The last project that I made myself and published in RadCom was for some 6 m beacons that I made. That was published in 1997. I have published some articles since then but concentrating on theory rather than construction. One was on the various phasing methods for SSB and one was on receiver noise performance.

I have done some courses to catch up with some topics and revise others. The last Open University course I did was in 2001 and was T327 Radio Frequency Engineering. Last year I did the on-line course that was run from MIT and enjoyed that one. This year I went in another direction and did a course presented by Edinburgh University on Astrobiology. Anyone one here fancy trying for the Elser-Mathes cup?

This year I was intending to make a transverter for 4 m and that would either have been from one of the kits available or using components that I have in stock. That idea changed when I was offered on that was ready made and we can blame another member of this group for that. I had better not mention Conrad by name!

The highest frequency band I am now on is 23 cms and I am using an IC-910X with 10 watts output. Perhaps someone could give me some advice on making a preamp and power amp for it. I would need to know where to get the devices from including the coax relays. After that I would hope to eventually join the rest of you on some of the higher frequency bands.

73, Lawrence GJ3RAX


Tim Hague M0AFJ
 

Lawrance, I can let you have some suitable relays FOC, if you are QTHR

Best regards, Tim Hague, M0AFJ
Skype m0afj.Tim
Sent on my iPad

On 22 Jul 2013, at 20:13, "Lawrence" <lawrence@werewoolf.org> wrote:

-----Original Message-----
From: Andy Talbot

Yes, what has happened to design and build in in the rad Am community even
over the last 13 years?
Maybe it has something to do with the average age of Radio Amateurs. I was first
licensed in 1962 at the age of 18. I started on 70 cms when there was no
commercial equipment for that band. I had to make most of it myself and I also
had to use those hot glass devices. Later I made one of the first preamps using
a transistor for that band when I was given a couple of 2N1742 transistors.

Now I am nearly 70 and my eyesight is not as good as it was. I had cataract
surgery 10 years ago so my eyes are now fixed focus. I also find it harder to
locate the components I want to use and those mainly need to be the wire ended
ones I was used to using 30 years ago.

The last project that I made myself and published in RadCom was for some 6 m
beacons that I made. That was published in 1997. I have published some articles
since then but concentrating on theory rather than construction. One was on the
various phasing methods for SSB and one was on receiver noise performance.

I have done some courses to catch up with some topics and revise others. The
last Open University course I did was in 2001 and was T327 Radio Frequency
Engineering. Last year I did the on-line course that was run from MIT and
enjoyed that one. This year I went in another direction and did a course
presented by Edinburgh University on Astrobiology. Anyone one here fancy trying
for the Elser-Mathes cup?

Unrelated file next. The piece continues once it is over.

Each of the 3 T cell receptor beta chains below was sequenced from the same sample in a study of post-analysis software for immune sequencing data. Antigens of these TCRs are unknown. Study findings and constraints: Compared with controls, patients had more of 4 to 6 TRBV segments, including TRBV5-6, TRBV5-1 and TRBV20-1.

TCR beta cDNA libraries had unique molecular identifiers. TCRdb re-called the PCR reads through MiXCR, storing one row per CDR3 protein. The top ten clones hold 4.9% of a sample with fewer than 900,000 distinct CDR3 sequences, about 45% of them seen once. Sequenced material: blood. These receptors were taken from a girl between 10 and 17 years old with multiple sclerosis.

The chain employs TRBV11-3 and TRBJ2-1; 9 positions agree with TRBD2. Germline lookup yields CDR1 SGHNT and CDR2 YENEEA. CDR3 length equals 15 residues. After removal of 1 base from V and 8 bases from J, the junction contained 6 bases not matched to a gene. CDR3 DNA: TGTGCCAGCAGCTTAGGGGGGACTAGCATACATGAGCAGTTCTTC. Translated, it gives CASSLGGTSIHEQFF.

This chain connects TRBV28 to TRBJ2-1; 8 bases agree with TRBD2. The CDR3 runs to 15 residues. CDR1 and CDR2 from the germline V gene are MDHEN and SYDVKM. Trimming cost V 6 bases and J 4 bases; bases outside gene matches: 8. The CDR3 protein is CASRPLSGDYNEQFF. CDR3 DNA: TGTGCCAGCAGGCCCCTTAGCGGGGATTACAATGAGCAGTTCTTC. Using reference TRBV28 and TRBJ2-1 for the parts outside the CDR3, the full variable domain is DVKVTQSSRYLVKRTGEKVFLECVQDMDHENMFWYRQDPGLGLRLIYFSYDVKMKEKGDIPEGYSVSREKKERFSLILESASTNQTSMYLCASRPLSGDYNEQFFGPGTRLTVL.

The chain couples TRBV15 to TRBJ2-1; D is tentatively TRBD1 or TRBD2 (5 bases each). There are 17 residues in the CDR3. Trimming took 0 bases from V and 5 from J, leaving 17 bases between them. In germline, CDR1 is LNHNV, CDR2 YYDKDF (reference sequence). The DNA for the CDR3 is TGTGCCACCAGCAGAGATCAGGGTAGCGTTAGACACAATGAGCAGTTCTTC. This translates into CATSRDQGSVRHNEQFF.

This year I was intending to make a transverter for 4 m and that would either
have been from one of the kits available or using components that I have in
stock. That idea changed when I was offered on that was ready made and we can
blame another member of this group for that. I had better not mention Conrad by
name!

The highest frequency band I am now on is 23 cms and I am using an IC-910X with
10 watts output. Perhaps someone could give me some advice on making a preamp
and power amp for it. I would need to know where to get the devices from
including the coax relays. After that I would hope to eventually join the rest
of you on some of the higher frequency bands.

73, Lawrence GJ3RAX






------------------------------------

Yahoo! Groups Links



Lawrence <lawrence@...>
 

-----Original Message-----
From: Tim Hague

Lawrance, I can let you have some suitable relays FOC, if you are QTHR
Best regards, Tim Hague, M0AFJ

That is very kind of you. It would certainly help me to get started on the project.

I am not QTHR but I will send you my address via your email address on QRZ.

73, Lawrence GJ3RAX


g4guo <chbrain@...>
 

Hi Keith,

I posted something about BladeRf on the BATC website sometime ago,
there were a few comments but not much interest.

Personally I am too busy with a project called DATV-Express which
is similar to BladeRf but only does transmit. It does not use such
an integrated device. It has a small FPGA on it which does the maths
a dual channel DAC, analogue 5 MHz anti alias filter and an
integrated 72 - 2480 MHz VCO/IQ modulator. Blade or more precisely
the LMS6002D field programmable RF ic does the DAC/filter/VCO/IQ mod
(and associated receive chain) in a single device. The neat
thing about BladeRF is that the filter is programmable the one on my
project is fixed which means I have to use different interpolation
rates depending on the signal I am transmitting to ensure any alias
is above 5 MHz.

If BladeRF had been available when I started I would have probably
used that platform. On the plus side I have had to write all the
software/firmware/FPGA code myself so I expect I have learnt a
lot more than I would otherwise. The other plus is my code should
run on BladeRF with little changes.

- Charles

--- In ukmicrowaves@yahoogroups.com, Keith Le Boutillier <keithl@...> wrote:

Hi Charles

Thanks for the reply. I would have thought there would be more comment on this subject but yours is the only one.

I have looked at the Myriadrf and it looks interesting I will do some more research on this unit.
I agree with your comments and I am surprised by the lack of interest in these types of units.

73 Keith GU6EFB

From: ukmicrowaves@yahoogroups.com [mailto:ukmicrowaves@yahoogroups.com] On Behalf Of g4guo
Sent: 22 July 2013 17:22
To: ukmicrowaves@yahoogroups.com
Subject: [ukmicrowaves] Re: Blade RF


g4guo <chbrain@...>
 

In the old days Andy I guess people had to publish on paper to get
their work recognised. These days people just stick it on their
blog. The trouble is nobody can find their blog.

As you know I have had a few items published in the ARRL/TAPR
convention proceedings. Those have got a far greater coverage
than anything on my blog has ever had. So there is still place
for paper.

- Charles

--- In ukmicrowaves@yahoogroups.com, Andy Talbot <andy.g4jnt@...> wrote:

Yes, what has happened to design and build in in the rad Am community even
over the last 13 years?

I was recently perusing the Jan and Feb 2000 issues of RadCom and they were
full of interesting stuff with proper design techniques and thought behind
them.
Contrast with the latest two editions of Scatterpoint that had nothing
constructional.

And don't say its all too complicated with SMT and software / firmware.
The technically savvy Rad Ams of old all learned transistors and ICs
quickly enough

Is it that people are doing stuff (I know they are; emails and comments on
the various Groups say so) but they aren't publishing in print.
Why not - you sometimes even get paid for it!


Andy
G4JNT